Money trauma, also referred to as financial trauma, money wounds or financial PTSD might seem like a new psychobabble trend, but for millions of people whose lives are affected, it is very real and can have devastating consequences.

For years I struggled with money. Not just literally, in as much as I didn’t have enough of it, but physically and emotionally too. Me and money had history. A love/hate relationship if you like. I wanted it and yet pushed it away. It made me happy and yet it caused me, and others, pain. I found money stuff deeply triggering to the point where I felt like a pathetic crying mess, but why was that and how did I start to uncover what was really happening?

If you’ve experienced trauma, some parts of this article might be triggering. Please be mindful of your own health and well-being. I am not a medical professional and am writing based on my own lived experience and continuing development as a Money Mindset Coach and EFT Tapping Practitioner.

Before we get stuck in, let’s define trauma.

Types of Trauma

Acute – This type of trauma is generally based on one incident in your life, such as being involved in a car accident, experiencing the sudden and unexpected death of a loved one, or being diagnosed a terminal illness.Chronic – This type of trauma happens based on repetitive and prolonged trauma such as being in an abusive relationship, having a traumatic childhood, or being bullied, stalked or harassed.Complex – This type of trauma happens when someone experiences multiple and varied traumatic life events that are invasive and personal

It can feel like saying you have money trauma is somehow minimising of the above traumas, or that because it’s ‘not as bad’ as more commonly known traumas, then it’s not valid or real. I’m here to tell you that it is real and that your trauma is valid. People have ended their lives because of shame, helplessness and trauma around money; it’s a very serious issue. According to Money & Mental Health website, “a sudden financial problem can rapidly increase someone’s risk of suicide, or act as a trigger for a suicide attempt, particularly when someone is already struggling with other long term issues…”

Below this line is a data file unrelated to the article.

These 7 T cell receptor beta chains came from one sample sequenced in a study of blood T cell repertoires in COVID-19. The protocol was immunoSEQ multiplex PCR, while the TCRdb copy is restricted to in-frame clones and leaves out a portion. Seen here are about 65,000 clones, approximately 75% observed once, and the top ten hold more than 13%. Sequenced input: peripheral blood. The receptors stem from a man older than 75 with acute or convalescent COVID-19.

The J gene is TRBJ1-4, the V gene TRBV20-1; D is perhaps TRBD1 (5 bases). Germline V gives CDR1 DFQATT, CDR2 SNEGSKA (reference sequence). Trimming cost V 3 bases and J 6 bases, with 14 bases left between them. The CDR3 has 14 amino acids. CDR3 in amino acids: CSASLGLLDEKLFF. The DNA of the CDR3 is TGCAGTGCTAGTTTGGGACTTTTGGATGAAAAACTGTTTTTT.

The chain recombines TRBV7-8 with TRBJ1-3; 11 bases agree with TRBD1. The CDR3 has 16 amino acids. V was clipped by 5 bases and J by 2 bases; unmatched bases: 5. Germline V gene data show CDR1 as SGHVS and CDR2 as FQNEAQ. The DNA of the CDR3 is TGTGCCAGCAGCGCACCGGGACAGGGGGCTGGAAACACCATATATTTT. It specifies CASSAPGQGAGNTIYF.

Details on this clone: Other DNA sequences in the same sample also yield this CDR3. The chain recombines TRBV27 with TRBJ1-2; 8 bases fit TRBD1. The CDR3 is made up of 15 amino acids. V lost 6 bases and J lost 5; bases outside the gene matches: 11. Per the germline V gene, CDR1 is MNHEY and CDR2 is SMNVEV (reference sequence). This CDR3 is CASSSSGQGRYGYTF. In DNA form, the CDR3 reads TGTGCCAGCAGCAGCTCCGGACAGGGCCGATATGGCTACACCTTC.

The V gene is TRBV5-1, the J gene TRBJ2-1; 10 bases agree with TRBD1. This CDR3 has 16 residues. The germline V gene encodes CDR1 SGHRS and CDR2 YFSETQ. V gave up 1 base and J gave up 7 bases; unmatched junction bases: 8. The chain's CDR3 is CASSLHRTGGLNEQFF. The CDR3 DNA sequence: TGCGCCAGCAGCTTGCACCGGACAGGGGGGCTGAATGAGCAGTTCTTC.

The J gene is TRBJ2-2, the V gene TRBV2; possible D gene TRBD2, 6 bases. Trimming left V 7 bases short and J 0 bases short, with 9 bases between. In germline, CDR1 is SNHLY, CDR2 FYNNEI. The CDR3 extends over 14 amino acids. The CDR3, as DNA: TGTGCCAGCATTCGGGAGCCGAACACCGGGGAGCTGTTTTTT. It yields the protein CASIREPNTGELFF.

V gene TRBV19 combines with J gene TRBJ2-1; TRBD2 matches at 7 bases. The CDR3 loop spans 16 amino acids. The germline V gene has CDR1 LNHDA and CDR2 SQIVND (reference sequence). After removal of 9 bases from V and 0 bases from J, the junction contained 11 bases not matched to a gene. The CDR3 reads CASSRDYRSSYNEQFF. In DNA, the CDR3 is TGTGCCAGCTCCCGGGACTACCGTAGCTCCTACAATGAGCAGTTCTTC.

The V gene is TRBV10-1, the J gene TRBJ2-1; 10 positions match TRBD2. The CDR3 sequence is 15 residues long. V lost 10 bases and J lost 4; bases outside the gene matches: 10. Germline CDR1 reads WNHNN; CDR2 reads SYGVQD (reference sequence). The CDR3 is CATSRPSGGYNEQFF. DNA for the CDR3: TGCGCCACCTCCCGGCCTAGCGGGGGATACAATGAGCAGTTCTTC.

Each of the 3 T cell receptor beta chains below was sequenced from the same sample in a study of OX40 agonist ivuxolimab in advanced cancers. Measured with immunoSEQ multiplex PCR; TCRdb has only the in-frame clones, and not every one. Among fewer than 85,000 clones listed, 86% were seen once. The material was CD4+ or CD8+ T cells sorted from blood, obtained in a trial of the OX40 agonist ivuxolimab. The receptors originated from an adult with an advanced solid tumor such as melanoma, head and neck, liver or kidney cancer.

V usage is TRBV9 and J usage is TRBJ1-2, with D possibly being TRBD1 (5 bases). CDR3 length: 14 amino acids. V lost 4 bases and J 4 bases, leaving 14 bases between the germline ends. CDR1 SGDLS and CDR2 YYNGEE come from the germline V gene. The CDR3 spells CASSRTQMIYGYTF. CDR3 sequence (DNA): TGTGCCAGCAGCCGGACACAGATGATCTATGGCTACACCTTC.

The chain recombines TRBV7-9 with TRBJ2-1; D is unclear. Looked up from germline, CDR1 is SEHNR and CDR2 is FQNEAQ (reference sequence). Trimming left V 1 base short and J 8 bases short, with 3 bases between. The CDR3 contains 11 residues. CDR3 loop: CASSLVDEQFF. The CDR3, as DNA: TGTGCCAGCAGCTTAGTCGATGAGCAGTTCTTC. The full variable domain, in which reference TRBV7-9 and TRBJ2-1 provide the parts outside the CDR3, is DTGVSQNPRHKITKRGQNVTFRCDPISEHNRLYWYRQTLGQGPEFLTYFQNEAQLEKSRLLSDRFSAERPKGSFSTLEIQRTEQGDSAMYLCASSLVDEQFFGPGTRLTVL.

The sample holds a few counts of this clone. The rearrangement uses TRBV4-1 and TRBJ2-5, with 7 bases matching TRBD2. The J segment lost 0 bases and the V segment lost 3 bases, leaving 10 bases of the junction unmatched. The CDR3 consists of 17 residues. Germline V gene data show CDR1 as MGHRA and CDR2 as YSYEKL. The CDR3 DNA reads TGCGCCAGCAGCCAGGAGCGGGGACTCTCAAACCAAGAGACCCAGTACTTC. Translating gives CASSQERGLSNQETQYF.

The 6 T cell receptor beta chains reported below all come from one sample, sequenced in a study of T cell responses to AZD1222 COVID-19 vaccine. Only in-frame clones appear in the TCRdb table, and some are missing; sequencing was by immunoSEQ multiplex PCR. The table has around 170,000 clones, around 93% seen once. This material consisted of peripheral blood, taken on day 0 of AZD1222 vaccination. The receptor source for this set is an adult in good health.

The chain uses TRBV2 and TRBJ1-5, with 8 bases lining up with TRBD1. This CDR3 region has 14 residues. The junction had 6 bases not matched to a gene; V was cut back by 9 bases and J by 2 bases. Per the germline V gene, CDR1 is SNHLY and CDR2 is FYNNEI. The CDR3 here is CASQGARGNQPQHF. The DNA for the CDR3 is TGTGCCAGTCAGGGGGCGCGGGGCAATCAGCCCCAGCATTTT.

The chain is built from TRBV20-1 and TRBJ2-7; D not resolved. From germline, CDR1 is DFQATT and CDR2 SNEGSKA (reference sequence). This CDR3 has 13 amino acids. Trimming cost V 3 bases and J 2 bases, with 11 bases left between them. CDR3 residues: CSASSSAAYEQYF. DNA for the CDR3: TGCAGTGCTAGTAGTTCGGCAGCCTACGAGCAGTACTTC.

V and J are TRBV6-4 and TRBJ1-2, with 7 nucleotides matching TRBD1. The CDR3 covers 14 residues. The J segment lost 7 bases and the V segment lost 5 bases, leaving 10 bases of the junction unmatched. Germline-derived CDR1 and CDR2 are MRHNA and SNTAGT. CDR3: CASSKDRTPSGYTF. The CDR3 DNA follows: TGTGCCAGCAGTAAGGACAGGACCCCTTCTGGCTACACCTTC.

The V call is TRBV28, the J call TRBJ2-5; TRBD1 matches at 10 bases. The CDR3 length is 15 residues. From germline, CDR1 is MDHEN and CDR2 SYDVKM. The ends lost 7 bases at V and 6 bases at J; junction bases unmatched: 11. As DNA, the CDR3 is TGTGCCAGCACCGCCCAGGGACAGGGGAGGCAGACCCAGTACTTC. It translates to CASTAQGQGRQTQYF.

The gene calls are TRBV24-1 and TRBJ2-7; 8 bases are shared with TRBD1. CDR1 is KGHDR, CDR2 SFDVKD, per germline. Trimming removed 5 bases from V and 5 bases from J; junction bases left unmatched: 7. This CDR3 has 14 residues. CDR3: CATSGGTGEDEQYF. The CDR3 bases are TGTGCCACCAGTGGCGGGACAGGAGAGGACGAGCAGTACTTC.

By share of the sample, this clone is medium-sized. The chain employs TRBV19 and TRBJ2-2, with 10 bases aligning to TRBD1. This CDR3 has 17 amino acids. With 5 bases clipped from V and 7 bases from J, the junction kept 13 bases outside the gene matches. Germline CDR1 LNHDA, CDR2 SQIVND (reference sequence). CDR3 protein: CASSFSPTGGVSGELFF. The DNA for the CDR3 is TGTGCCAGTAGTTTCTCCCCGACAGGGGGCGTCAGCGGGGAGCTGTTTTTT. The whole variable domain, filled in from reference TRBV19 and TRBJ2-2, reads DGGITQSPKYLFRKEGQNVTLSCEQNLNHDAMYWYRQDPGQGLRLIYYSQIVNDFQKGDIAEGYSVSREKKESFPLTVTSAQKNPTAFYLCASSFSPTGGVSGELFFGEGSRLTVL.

Let’s remember that money = survival. Without money, our lives are at risk because we cannot pay for shelter and food. Lack of money often excludes us from society and isolates us. We tie money and success with our sense of self-worth. We are judged by what we do in terms of our career – what’s one of the first things people ask at parties? “What do you do for a living?”. Immediate judgements are made about a persons level of financial success according to their chosen career.

What Causes Money Trauma?

Prefer to watch rather than read? I explain what can cause money trauma in the video below:

There are many different negative life events which cause trauma, all of which affect your world-view and beliefs. Financial trauma can be complex because the money stuff is often interwoven with other traumas, but here are some examples: